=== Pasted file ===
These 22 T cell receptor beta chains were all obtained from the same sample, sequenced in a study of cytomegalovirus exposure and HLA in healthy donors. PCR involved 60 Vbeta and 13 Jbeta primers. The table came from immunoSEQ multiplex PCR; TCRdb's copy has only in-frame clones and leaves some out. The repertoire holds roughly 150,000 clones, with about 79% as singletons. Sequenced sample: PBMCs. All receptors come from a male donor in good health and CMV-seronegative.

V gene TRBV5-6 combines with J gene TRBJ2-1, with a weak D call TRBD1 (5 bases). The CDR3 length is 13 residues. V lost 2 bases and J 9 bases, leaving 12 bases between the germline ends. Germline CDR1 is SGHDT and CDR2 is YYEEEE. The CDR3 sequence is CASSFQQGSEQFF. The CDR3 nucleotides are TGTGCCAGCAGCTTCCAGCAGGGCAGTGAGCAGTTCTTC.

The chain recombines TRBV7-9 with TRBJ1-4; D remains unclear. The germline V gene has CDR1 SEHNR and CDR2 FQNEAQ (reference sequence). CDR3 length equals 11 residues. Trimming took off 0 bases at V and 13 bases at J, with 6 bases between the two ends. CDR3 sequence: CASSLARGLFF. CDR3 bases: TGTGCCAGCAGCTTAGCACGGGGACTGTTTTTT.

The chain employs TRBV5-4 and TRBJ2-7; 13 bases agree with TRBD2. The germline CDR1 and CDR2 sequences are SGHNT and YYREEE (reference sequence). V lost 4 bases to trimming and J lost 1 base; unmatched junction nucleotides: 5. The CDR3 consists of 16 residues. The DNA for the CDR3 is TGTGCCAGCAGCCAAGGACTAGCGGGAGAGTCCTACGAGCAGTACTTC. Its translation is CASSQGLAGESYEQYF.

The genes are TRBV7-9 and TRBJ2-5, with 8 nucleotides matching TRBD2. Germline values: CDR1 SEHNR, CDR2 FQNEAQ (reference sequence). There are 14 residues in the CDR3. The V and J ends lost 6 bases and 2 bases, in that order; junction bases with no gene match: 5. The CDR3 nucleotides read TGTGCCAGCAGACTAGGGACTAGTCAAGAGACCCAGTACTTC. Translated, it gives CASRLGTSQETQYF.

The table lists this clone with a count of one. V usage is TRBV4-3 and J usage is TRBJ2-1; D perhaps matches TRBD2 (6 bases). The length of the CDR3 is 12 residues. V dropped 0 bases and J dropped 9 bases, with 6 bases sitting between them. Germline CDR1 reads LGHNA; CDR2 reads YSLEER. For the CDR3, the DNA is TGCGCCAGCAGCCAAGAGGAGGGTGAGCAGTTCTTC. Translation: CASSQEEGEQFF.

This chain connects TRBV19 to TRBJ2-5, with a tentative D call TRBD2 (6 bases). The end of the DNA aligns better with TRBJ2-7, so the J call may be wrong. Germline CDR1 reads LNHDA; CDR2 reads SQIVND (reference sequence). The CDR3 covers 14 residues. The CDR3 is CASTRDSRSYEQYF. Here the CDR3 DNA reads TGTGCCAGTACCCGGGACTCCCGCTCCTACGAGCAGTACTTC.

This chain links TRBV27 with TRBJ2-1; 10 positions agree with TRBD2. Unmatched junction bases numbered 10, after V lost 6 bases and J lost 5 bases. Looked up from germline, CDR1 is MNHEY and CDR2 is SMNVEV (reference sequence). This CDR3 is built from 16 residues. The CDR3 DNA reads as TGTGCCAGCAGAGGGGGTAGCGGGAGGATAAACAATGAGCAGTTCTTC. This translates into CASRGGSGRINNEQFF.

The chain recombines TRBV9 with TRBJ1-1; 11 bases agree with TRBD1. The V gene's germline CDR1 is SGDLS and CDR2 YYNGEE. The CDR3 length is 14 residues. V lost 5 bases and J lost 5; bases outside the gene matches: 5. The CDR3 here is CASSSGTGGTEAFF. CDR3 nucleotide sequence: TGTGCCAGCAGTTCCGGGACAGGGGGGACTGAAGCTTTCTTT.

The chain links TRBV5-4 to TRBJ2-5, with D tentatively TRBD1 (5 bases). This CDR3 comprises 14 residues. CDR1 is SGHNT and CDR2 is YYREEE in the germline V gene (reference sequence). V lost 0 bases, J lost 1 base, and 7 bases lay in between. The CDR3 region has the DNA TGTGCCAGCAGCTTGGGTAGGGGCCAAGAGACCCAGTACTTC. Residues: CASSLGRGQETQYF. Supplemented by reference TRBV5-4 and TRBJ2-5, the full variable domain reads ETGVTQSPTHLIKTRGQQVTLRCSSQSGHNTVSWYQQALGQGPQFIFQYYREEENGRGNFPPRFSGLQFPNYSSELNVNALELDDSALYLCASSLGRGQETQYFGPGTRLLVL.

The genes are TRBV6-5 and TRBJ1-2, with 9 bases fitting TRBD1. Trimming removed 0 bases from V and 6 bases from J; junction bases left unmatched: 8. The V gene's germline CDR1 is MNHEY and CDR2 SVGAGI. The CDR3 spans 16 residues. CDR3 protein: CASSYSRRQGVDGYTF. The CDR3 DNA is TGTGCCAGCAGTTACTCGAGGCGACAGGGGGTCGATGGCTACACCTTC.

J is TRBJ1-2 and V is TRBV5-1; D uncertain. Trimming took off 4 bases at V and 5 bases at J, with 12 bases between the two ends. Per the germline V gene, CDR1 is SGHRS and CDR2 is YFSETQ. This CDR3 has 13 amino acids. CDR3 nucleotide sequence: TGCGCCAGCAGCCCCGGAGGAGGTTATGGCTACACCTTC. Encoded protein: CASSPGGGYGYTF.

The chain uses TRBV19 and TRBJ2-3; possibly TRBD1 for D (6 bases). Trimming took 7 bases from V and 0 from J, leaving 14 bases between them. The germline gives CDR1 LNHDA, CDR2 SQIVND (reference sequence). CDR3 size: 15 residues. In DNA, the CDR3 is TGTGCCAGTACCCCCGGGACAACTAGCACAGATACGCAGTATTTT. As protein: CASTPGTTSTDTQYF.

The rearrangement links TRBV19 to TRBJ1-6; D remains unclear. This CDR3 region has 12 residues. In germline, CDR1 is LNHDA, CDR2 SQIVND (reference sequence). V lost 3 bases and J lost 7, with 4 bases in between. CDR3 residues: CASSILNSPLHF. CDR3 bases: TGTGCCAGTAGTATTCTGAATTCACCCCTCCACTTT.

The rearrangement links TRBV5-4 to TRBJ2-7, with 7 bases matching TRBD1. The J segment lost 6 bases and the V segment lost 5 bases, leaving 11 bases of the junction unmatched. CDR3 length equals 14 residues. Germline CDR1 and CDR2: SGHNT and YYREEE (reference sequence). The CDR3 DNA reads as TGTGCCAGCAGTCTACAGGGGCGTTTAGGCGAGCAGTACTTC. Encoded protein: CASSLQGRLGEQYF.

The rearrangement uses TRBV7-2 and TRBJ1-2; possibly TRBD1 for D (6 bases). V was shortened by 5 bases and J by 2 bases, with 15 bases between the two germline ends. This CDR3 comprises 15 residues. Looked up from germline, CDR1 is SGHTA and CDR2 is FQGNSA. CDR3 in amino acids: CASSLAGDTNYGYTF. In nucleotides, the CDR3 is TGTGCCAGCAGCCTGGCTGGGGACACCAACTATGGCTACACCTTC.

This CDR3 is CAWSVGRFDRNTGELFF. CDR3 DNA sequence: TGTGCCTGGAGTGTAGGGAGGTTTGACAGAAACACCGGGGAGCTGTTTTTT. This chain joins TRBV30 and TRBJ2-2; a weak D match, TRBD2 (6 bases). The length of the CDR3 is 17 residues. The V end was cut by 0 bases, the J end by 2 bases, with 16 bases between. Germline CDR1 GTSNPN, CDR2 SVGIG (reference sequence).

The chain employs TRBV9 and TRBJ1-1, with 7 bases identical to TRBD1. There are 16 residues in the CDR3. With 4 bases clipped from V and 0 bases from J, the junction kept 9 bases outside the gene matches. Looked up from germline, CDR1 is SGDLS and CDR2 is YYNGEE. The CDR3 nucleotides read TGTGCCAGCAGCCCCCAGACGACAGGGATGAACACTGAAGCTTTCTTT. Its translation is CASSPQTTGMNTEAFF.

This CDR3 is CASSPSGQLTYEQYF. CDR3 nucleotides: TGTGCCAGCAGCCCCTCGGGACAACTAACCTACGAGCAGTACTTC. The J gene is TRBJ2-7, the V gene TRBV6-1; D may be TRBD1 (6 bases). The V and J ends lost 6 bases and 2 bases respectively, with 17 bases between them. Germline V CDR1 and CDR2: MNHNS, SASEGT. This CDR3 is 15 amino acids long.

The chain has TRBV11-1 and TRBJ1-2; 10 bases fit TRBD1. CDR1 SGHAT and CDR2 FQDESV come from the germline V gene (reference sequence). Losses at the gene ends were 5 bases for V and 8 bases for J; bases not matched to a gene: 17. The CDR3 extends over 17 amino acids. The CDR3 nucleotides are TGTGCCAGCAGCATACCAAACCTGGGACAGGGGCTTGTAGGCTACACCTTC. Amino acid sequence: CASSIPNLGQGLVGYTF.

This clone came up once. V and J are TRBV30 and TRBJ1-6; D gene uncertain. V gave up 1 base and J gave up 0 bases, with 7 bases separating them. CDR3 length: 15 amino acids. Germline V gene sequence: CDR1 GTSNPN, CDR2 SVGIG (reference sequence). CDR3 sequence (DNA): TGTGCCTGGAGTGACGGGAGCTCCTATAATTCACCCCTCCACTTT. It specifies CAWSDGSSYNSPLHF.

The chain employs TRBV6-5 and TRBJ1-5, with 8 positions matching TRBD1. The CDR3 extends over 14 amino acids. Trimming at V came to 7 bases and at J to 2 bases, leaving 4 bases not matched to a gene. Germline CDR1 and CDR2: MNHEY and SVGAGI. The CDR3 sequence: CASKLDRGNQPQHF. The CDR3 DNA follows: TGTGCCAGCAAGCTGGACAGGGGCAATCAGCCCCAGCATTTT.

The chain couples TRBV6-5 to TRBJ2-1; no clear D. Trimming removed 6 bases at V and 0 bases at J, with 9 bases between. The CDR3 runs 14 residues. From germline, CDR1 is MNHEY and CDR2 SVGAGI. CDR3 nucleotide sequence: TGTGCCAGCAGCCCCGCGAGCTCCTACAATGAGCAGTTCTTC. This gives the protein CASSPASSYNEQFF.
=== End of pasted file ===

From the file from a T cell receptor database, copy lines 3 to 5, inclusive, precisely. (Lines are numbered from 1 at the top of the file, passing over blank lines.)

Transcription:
The chain recombines TRBV7-9 with TRBJ1-4; D remains unclear. The germline V gene has CDR1 SEHNR and CDR2 FQNEAQ (reference sequence). CDR3 length equals 11 residues. Trimming took off 0 bases at V and 13 bases at J, with 6 bases between the two ends. CDR3 sequence: CASSLARGLFF. CDR3 bases: TGTGCCAGCAGCTTAGCACGGGGACTGTTTTTT.

The chain employs TRBV5-4 and TRBJ2-7; 13 bases agree with TRBD2. The germline CDR1 and CDR2 sequences are SGHNT and YYREEE (reference sequence). V lost 4 bases to trimming and J lost 1 base; unmatched junction nucleotides: 5. The CDR3 consists of 16 residues. The DNA for the CDR3 is TGTGCCAGCAGCCAAGGACTAGCGGGAGAGTCCTACGAGCAGTACTTC. Its translation is CASSQGLAGESYEQYF.

The genes are TRBV7-9 and TRBJ2-5, with 8 nucleotides matching TRBD2. Germline values: CDR1 SEHNR, CDR2 FQNEAQ (reference sequence). There are 14 residues in the CDR3. The V and J ends lost 6 bases and 2 bases, in that order; junction bases with no gene match: 5. The CDR3 nucleotides read TGTGCCAGCAGACTAGGGACTAGTCAAGAGACCCAGTACTTC. Translated, it gives CASRLGTSQETQYF.